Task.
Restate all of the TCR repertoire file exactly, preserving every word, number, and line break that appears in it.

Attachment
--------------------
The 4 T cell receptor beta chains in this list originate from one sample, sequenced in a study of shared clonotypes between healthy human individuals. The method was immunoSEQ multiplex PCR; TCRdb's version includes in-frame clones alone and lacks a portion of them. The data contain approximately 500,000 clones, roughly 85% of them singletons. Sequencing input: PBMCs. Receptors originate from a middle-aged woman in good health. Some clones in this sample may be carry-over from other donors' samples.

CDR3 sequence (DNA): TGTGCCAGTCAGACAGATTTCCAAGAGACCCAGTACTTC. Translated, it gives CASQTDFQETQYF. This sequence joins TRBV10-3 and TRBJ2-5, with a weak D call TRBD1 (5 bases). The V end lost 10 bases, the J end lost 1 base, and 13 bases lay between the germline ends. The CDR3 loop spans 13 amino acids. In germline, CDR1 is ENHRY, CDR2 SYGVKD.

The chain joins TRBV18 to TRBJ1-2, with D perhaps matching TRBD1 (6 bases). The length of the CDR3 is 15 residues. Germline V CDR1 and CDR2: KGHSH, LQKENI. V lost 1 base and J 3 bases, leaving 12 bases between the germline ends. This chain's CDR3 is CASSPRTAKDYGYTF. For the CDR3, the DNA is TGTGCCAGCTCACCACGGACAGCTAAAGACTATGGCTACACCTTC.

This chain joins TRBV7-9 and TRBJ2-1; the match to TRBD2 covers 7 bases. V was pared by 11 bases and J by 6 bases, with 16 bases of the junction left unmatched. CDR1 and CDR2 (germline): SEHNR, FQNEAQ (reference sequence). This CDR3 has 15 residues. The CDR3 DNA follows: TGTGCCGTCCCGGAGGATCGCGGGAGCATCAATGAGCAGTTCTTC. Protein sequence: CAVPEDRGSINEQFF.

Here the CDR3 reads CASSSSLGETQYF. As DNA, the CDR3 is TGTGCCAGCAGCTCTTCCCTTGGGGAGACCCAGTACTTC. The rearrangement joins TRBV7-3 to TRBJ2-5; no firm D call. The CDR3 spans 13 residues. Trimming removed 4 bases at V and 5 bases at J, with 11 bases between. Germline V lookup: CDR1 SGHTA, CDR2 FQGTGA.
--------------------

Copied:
The 4 T cell receptor beta chains in this list originate from one sample, sequenced in a study of shared clonotypes between healthy human individuals. The method was immunoSEQ multiplex PCR; TCRdb's version includes in-frame clones alone and lacks a portion of them. The data contain approximately 500,000 clones, roughly 85% of them singletons. Sequencing input: PBMCs. Receptors originate from a middle-aged woman in good health. Some clones in this sample may be carry-over from other donors' samples.

CDR3 sequence (DNA): TGTGCCAGTCAGACAGATTTCCAAGAGACCCAGTACTTC. Translated, it gives CASQTDFQETQYF. This sequence joins TRBV10-3 and TRBJ2-5, with a weak D call TRBD1 (5 bases). The V end lost 10 bases, the J end lost 1 base, and 13 bases lay between the germline ends. The CDR3 loop spans 13 amino acids. In germline, CDR1 is ENHRY, CDR2 SYGVKD.

The chain joins TRBV18 to TRBJ1-2, with D perhaps matching TRBD1 (6 bases). The length of the CDR3 is 15 residues. Germline V CDR1 and CDR2: KGHSH, LQKENI. V lost 1 base and J 3 bases, leaving 12 bases between the germline ends. This chain's CDR3 is CASSPRTAKDYGYTF. For the CDR3, the DNA is TGTGCCAGCTCACCACGGACAGCTAAAGACTATGGCTACACCTTC.

This chain joins TRBV7-9 and TRBJ2-1; the match to TRBD2 covers 7 bases. V was pared by 11 bases and J by 6 bases, with 16 bases of the junction left unmatched. CDR1 and CDR2 (germline): SEHNR, FQNEAQ (reference sequence). This CDR3 has 15 residues. The CDR3 DNA follows: TGTGCCGTCCCGGAGGATCGCGGGAGCATCAATGAGCAGTTCTTC. Protein sequence: CAVPEDRGSINEQFF.

Here the CDR3 reads CASSSSLGETQYF. As DNA, the CDR3 is TGTGCCAGCAGCTCTTCCCTTGGGGAGACCCAGTACTTC. The rearrangement joins TRBV7-3 to TRBJ2-5; no firm D call. The CDR3 spans 13 residues. Trimming removed 4 bases at V and 5 bases at J, with 11 bases between. Germline V lookup: CDR1 SGHTA, CDR2 FQGTGA.